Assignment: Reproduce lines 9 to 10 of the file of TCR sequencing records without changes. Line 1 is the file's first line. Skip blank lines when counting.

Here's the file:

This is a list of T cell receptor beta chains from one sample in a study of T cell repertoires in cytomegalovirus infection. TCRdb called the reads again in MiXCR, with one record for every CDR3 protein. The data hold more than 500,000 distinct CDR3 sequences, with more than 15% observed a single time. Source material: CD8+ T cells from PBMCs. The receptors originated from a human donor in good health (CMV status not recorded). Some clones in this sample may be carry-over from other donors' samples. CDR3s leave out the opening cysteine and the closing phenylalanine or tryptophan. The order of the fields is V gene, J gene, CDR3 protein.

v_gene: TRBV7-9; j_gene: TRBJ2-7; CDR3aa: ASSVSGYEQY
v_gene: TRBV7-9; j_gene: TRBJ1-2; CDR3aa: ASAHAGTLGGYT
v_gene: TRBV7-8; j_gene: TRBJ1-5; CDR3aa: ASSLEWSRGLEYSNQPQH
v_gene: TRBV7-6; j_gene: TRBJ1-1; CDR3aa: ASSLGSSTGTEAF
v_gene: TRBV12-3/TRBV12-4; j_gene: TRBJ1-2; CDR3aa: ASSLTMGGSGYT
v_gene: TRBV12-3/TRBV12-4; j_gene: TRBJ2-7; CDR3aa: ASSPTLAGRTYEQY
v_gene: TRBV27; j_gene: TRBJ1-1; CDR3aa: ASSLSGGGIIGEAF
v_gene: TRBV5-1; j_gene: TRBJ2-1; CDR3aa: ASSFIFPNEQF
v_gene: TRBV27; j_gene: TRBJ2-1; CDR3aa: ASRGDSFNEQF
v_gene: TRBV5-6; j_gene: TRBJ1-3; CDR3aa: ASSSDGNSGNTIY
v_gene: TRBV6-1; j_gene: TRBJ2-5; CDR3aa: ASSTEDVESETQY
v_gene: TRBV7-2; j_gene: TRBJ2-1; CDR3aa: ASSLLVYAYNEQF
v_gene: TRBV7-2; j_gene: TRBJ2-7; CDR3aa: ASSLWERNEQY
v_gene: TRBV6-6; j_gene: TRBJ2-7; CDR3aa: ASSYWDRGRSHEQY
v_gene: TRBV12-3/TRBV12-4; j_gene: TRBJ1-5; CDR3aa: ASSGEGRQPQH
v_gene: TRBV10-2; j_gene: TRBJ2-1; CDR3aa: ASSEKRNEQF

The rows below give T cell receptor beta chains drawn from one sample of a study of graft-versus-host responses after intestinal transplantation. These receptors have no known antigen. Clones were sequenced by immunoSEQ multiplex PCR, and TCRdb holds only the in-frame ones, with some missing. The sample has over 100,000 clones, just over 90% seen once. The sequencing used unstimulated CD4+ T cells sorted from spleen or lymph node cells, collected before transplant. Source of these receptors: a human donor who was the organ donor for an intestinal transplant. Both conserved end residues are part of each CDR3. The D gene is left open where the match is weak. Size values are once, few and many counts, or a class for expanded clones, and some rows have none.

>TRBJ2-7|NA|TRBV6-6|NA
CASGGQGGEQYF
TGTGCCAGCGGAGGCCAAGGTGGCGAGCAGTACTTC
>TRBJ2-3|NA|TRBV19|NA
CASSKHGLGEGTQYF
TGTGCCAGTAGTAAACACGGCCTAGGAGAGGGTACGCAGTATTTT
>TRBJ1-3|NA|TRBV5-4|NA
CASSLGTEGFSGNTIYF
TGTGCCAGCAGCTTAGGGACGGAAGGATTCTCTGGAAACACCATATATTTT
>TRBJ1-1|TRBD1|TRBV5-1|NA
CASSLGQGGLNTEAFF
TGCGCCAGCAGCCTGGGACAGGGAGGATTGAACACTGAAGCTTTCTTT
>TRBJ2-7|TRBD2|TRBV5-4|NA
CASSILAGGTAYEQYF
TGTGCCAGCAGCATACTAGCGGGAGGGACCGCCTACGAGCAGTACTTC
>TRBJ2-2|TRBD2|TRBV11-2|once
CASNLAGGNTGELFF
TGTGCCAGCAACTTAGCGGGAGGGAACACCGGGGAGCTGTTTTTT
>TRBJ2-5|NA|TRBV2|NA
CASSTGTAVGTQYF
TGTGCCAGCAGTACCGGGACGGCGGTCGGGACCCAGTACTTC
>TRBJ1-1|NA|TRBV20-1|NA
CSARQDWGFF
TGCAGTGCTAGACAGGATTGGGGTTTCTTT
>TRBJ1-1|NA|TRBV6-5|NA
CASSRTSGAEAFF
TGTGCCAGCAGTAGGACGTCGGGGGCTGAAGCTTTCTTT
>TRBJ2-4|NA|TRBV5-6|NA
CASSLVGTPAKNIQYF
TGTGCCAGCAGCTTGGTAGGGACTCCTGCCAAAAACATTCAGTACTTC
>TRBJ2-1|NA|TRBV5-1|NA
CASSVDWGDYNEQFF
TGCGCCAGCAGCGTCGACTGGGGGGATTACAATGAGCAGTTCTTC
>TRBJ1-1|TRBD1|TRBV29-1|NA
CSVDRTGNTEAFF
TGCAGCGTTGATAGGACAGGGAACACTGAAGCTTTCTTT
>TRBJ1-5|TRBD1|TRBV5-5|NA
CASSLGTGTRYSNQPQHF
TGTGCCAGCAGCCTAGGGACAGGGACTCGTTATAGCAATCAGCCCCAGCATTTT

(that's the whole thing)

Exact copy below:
v_gene: TRBV5-1; j_gene: TRBJ2-1; CDR3aa: ASSFIFPNEQF
v_gene: TRBV27; j_gene: TRBJ2-1; CDR3aa: ASRGDSFNEQF